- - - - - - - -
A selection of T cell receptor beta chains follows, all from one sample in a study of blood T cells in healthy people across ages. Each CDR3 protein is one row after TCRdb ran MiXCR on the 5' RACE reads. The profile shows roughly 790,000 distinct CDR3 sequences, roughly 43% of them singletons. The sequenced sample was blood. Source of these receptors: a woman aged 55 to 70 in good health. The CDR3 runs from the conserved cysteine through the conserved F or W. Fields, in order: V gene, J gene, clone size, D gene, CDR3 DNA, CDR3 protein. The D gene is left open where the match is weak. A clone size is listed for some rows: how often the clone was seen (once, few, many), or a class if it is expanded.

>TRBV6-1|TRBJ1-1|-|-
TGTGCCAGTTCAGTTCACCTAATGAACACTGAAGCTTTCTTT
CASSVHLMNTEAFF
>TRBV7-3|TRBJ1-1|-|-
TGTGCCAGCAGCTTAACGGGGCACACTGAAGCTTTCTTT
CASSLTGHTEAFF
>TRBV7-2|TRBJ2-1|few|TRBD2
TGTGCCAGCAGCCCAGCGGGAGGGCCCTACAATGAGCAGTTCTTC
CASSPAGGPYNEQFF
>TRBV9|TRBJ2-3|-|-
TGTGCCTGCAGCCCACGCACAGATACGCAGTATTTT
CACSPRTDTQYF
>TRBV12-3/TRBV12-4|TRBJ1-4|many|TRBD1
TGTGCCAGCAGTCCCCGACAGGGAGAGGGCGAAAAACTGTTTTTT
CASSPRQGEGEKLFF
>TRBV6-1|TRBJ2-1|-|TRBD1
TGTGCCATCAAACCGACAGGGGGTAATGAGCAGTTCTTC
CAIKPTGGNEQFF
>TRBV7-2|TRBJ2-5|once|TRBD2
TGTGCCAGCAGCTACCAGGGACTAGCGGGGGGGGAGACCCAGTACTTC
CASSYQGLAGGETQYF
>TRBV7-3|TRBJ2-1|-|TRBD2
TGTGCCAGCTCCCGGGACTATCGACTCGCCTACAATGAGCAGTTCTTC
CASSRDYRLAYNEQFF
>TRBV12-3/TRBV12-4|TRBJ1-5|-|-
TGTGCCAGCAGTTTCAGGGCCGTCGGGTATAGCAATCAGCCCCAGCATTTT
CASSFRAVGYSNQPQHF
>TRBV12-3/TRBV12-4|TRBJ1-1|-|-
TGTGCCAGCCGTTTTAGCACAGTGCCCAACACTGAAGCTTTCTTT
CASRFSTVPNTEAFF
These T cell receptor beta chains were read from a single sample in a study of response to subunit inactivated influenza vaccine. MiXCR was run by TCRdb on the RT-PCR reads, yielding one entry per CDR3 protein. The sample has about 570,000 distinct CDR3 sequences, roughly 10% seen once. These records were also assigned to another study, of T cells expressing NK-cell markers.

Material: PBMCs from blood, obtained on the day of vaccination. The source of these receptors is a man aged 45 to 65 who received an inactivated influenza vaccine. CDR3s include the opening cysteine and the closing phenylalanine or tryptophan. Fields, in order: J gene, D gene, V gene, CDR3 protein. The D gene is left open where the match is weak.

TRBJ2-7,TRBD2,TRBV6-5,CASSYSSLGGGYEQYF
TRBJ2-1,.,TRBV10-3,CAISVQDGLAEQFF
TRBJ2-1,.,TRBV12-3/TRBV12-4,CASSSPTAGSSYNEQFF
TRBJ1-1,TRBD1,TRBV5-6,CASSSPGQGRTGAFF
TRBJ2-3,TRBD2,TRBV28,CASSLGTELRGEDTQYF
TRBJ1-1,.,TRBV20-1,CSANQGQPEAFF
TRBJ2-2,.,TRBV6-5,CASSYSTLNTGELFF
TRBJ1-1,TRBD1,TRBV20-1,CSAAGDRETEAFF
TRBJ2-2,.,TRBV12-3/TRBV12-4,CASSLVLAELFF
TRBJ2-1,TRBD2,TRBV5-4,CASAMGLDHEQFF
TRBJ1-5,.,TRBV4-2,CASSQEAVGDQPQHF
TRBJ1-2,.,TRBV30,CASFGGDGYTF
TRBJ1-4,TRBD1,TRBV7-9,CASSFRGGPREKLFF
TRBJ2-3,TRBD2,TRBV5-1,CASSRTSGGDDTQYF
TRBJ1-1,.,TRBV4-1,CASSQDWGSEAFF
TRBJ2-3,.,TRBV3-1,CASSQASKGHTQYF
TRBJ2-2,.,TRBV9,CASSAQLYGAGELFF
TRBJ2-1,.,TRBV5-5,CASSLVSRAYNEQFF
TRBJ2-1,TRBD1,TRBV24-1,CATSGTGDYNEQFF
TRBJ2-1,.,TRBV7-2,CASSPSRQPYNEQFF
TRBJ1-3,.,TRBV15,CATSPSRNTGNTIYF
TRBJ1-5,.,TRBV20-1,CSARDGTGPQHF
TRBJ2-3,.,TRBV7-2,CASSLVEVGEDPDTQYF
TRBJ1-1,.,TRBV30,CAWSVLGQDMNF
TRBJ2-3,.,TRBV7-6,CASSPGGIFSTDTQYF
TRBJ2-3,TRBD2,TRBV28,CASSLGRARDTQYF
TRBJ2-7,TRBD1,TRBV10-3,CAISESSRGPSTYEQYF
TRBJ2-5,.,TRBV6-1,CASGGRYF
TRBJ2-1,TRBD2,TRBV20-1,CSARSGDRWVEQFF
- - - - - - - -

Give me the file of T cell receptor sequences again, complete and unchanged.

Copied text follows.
A selection of T cell receptor beta chains follows, all from one sample in a study of blood T cells in healthy people across ages. Each CDR3 protein is one row after TCRdb ran MiXCR on the 5' RACE reads. The profile shows roughly 790,000 distinct CDR3 sequences, roughly 43% of them singletons. The sequenced sample was blood. Source of these receptors: a woman aged 55 to 70 in good health. The CDR3 runs from the conserved cysteine through the conserved F or W. Fields, in order: V gene, J gene, clone size, D gene, CDR3 DNA, CDR3 protein. The D gene is left open where the match is weak. A clone size is listed for some rows: how often the clone was seen (once, few, many), or a class if it is expanded.

>TRBV6-1|TRBJ1-1|-|-
TGTGCCAGTTCAGTTCACCTAATGAACACTGAAGCTTTCTTT
CASSVHLMNTEAFF
>TRBV7-3|TRBJ1-1|-|-
TGTGCCAGCAGCTTAACGGGGCACACTGAAGCTTTCTTT
CASSLTGHTEAFF
>TRBV7-2|TRBJ2-1|few|TRBD2
TGTGCCAGCAGCCCAGCGGGAGGGCCCTACAATGAGCAGTTCTTC
CASSPAGGPYNEQFF
>TRBV9|TRBJ2-3|-|-
TGTGCCTGCAGCCCACGCACAGATACGCAGTATTTT
CACSPRTDTQYF
>TRBV12-3/TRBV12-4|TRBJ1-4|many|TRBD1
TGTGCCAGCAGTCCCCGACAGGGAGAGGGCGAAAAACTGTTTTTT
CASSPRQGEGEKLFF
>TRBV6-1|TRBJ2-1|-|TRBD1
TGTGCCATCAAACCGACAGGGGGTAATGAGCAGTTCTTC
CAIKPTGGNEQFF
>TRBV7-2|TRBJ2-5|once|TRBD2
TGTGCCAGCAGCTACCAGGGACTAGCGGGGGGGGAGACCCAGTACTTC
CASSYQGLAGGETQYF
>TRBV7-3|TRBJ2-1|-|TRBD2
TGTGCCAGCTCCCGGGACTATCGACTCGCCTACAATGAGCAGTTCTTC
CASSRDYRLAYNEQFF
>TRBV12-3/TRBV12-4|TRBJ1-5|-|-
TGTGCCAGCAGTTTCAGGGCCGTCGGGTATAGCAATCAGCCCCAGCATTTT
CASSFRAVGYSNQPQHF
>TRBV12-3/TRBV12-4|TRBJ1-1|-|-
TGTGCCAGCCGTTTTAGCACAGTGCCCAACACTGAAGCTTTCTTT
CASRFSTVPNTEAFF
These T cell receptor beta chains were read from a single sample in a study of response to subunit inactivated influenza vaccine. MiXCR was run by TCRdb on the RT-PCR reads, yielding one entry per CDR3 protein. The sample has about 570,000 distinct CDR3 sequences, roughly 10% seen once. These records were also assigned to another study, of T cells expressing NK-cell markers.

Material: PBMCs from blood, obtained on the day of vaccination. The source of these receptors is a man aged 45 to 65 who received an inactivated influenza vaccine. CDR3s include the opening cysteine and the closing phenylalanine or tryptophan. Fields, in order: J gene, D gene, V gene, CDR3 protein. The D gene is left open where the match is weak.

TRBJ2-7,TRBD2,TRBV6-5,CASSYSSLGGGYEQYF
TRBJ2-1,.,TRBV10-3,CAISVQDGLAEQFF
TRBJ2-1,.,TRBV12-3/TRBV12-4,CASSSPTAGSSYNEQFF
TRBJ1-1,TRBD1,TRBV5-6,CASSSPGQGRTGAFF
TRBJ2-3,TRBD2,TRBV28,CASSLGTELRGEDTQYF
TRBJ1-1,.,TRBV20-1,CSANQGQPEAFF
TRBJ2-2,.,TRBV6-5,CASSYSTLNTGELFF
TRBJ1-1,TRBD1,TRBV20-1,CSAAGDRETEAFF
TRBJ2-2,.,TRBV12-3/TRBV12-4,CASSLVLAELFF
TRBJ2-1,TRBD2,TRBV5-4,CASAMGLDHEQFF
TRBJ1-5,.,TRBV4-2,CASSQEAVGDQPQHF
TRBJ1-2,.,TRBV30,CASFGGDGYTF
TRBJ1-4,TRBD1,TRBV7-9,CASSFRGGPREKLFF
TRBJ2-3,TRBD2,TRBV5-1,CASSRTSGGDDTQYF
TRBJ1-1,.,TRBV4-1,CASSQDWGSEAFF
TRBJ2-3,.,TRBV3-1,CASSQASKGHTQYF
TRBJ2-2,.,TRBV9,CASSAQLYGAGELFF
TRBJ2-1,.,TRBV5-5,CASSLVSRAYNEQFF
TRBJ2-1,TRBD1,TRBV24-1,CATSGTGDYNEQFF
TRBJ2-1,.,TRBV7-2,CASSPSRQPYNEQFF
TRBJ1-3,.,TRBV15,CATSPSRNTGNTIYF
TRBJ1-5,.,TRBV20-1,CSARDGTGPQHF
TRBJ2-3,.,TRBV7-2,CASSLVEVGEDPDTQYF
TRBJ1-1,.,TRBV30,CAWSVLGQDMNF
TRBJ2-3,.,TRBV7-6,CASSPGGIFSTDTQYF
TRBJ2-3,TRBD2,TRBV28,CASSLGRARDTQYF
TRBJ2-7,TRBD1,TRBV10-3,CAISESSRGPSTYEQYF
TRBJ2-5,.,TRBV6-1,CASGGRYF
TRBJ2-1,TRBD2,TRBV20-1,CSARSGDRWVEQFF